UEFA Euro 1980
The 1980 UEFA European Football Championship final tournament was held in Italy. This was the sixth European Football Championship, which is held every four years and endorsed by UEFA. It was the first edition to feature eight teams, taking place between 11 and 22 June 1980. West Germany won the final 2–1 for their second title. This was the last European Championship with a third place play-off.
|Italia 1980 |
Campionato Europeo di Calcio 1980 (in Italian)
UEFA Euro 1980 official logo
|Venue(s)||4 (in 4 host cities)|
|Champions||West Germany (2nd title)|
|Goals scored||27 (1.93 per match)|
|Attendance||345,463 (24,676 per match)|
|Top scorer(s)||Klaus Allofs (3 goals)|
This was the first European Championship in which eight teams, rather than four, contested the final tournament. On 17 October 1977 UEFA announced that England, Greece, Italy, Netherlands, Switzerland and West Germany had expressed interest in hosting this event. On 19 October UEFA's Organizing Committee decided to assign the hosting to England or Italy (expressing its favour to the latter, the former having already hosted the FIFA World Cup just 11 years earlier), and on 12 November the Organizing Committee and the Executive Committee announced that Italy had been chosen unanimously. Seven countries had to qualify for the final tournament, and the draw for the qualifying round took place in Rome on 30 November 1977. Also for the first time, the hosts, in this case Italy, qualified automatically for the finals.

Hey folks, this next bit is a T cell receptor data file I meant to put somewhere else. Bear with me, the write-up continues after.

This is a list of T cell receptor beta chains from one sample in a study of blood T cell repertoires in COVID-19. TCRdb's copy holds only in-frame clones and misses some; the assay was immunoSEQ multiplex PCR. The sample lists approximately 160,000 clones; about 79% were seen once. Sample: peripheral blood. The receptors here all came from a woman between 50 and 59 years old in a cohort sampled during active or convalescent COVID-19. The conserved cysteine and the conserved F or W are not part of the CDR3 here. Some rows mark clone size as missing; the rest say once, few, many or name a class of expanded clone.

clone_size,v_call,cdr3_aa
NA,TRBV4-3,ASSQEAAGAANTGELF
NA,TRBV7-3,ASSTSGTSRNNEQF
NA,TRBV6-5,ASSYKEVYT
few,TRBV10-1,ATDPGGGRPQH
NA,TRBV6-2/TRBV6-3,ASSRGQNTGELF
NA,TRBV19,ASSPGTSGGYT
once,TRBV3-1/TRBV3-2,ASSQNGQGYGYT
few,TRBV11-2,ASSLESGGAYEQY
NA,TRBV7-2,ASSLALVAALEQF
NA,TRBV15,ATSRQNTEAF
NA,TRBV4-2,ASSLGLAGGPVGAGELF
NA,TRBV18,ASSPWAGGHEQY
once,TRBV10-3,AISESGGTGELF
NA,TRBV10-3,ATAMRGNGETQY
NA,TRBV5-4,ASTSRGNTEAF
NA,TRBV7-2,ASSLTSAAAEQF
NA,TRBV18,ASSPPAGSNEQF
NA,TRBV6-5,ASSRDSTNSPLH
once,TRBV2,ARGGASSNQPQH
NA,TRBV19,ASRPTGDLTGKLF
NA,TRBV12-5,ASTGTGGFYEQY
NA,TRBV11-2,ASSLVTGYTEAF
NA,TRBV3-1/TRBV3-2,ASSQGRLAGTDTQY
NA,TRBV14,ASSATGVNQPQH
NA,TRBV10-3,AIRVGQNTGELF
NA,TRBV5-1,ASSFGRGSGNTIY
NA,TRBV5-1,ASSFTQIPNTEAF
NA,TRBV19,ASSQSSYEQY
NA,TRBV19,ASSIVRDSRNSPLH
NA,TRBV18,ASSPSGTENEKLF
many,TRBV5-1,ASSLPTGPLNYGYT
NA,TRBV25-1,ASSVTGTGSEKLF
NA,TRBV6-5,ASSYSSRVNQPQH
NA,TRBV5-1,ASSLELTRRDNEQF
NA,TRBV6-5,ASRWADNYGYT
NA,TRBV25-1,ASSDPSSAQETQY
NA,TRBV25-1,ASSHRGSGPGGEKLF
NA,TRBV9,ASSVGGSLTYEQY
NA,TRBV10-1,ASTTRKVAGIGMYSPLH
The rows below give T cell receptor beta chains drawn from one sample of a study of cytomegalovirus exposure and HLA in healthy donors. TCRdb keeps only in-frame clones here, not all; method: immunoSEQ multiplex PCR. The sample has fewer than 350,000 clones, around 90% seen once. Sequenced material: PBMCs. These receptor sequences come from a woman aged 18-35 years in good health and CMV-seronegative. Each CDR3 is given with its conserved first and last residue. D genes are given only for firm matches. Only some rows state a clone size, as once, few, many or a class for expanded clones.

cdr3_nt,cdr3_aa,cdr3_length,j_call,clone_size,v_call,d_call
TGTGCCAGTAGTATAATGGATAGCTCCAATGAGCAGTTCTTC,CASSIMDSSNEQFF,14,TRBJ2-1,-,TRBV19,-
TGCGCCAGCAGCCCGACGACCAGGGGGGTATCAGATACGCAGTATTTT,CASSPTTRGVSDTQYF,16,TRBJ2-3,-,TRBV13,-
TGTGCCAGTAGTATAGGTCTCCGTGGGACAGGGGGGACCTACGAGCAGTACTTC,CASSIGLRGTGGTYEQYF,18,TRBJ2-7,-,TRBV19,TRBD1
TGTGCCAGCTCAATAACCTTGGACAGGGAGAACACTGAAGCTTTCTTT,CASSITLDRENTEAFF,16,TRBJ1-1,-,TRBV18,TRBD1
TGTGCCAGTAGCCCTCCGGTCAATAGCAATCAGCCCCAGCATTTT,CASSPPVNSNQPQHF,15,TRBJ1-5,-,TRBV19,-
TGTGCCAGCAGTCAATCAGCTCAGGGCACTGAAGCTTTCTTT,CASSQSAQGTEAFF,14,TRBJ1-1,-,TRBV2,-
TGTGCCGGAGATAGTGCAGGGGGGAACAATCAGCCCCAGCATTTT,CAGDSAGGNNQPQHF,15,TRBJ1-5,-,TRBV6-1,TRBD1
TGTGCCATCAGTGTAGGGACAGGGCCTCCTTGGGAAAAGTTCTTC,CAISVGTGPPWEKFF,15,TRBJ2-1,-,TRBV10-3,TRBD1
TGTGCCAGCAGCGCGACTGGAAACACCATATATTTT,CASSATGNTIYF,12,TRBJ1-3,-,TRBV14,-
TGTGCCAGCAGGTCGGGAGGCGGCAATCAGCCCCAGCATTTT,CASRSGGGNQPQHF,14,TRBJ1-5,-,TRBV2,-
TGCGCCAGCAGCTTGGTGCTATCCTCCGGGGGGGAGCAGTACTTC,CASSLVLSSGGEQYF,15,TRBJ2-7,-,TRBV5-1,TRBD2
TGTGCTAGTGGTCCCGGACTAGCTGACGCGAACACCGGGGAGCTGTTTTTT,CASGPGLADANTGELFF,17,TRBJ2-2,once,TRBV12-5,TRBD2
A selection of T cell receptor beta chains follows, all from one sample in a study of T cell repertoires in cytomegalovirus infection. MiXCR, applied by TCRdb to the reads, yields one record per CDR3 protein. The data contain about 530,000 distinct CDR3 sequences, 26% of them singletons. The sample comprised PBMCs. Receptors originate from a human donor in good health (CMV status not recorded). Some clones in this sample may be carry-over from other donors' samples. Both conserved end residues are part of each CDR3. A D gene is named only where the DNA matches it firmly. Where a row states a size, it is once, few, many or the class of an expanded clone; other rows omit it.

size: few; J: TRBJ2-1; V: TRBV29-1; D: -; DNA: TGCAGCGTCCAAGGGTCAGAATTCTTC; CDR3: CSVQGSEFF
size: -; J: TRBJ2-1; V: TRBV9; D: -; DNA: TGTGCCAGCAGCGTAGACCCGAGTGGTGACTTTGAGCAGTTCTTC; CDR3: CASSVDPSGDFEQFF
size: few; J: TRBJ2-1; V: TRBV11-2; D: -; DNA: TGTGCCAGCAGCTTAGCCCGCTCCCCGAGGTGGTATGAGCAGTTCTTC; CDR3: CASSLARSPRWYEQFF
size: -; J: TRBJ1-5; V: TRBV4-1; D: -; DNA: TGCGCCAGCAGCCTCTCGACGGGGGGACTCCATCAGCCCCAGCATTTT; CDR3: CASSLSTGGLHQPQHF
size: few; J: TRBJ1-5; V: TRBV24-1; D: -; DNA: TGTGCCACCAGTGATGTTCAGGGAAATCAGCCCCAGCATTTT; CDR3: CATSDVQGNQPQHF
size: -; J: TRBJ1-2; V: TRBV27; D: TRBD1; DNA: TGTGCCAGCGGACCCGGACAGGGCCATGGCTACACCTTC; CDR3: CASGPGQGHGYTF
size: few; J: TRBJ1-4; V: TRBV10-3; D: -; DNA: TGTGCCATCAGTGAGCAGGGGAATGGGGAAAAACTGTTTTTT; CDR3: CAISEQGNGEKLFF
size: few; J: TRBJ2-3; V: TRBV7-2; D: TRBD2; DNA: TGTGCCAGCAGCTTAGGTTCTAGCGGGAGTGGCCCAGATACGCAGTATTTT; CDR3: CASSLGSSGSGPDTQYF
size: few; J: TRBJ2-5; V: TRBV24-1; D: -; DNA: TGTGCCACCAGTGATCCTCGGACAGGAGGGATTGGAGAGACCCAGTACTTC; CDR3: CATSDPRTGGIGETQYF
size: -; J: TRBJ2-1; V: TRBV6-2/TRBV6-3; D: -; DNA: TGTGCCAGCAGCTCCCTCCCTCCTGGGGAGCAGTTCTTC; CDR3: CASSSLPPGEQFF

Because of the expanded format, the final tournament went through some changes as well. Two groups of four teams each were created; each team would play all others within their group. The winners of the groups would go straight to the final (there were no semi-finals), while the runners-up disputed the third place play-off.
The tournament generally failed to draw much enthusiasm from spectators and TV viewers. Attendance was generally poor except for matches involving the Italian team. The defensive style of play of many teams led to a succession of dull matches. Hooliganism, already a rising problem in the 1970s, made headlines again at the first-round match between England and Belgium where riot police had to use tear gas, causing the match to be held up for five minutes in the first half. The only bright spots were the emergence of a new generation of talented German stars such as Bernd Schuster, Hans-Peter Briegel, Horst Hrubesch, Hansi Müller and Karl-Heinz Rummenigge, and the inspirational performance of Belgium (around rising stars such as Jan Ceulemans, Eric Gerets, Jean-Marie Pfaff, and Erwin Vandenbergh) who reached the final, only losing to West Germany (2–1) by a Hrubesch goal two minutes before time.
|Team||Qualified as||Qualified on||Previous appearances in tournament[A]|
|Italy||Host||12 November 1977||1 (1968)|
|Greece||Group 6 winner||31 October 1979||0 (debut)|
|England||Group 1 winner||21 November 1979||1 (1968)|
|Netherlands||Group 4 winner||21 November 1979||1 (1976)|
|Czechoslovakia||Group 5 winner||24 November 1979||2 (1960, 1976)|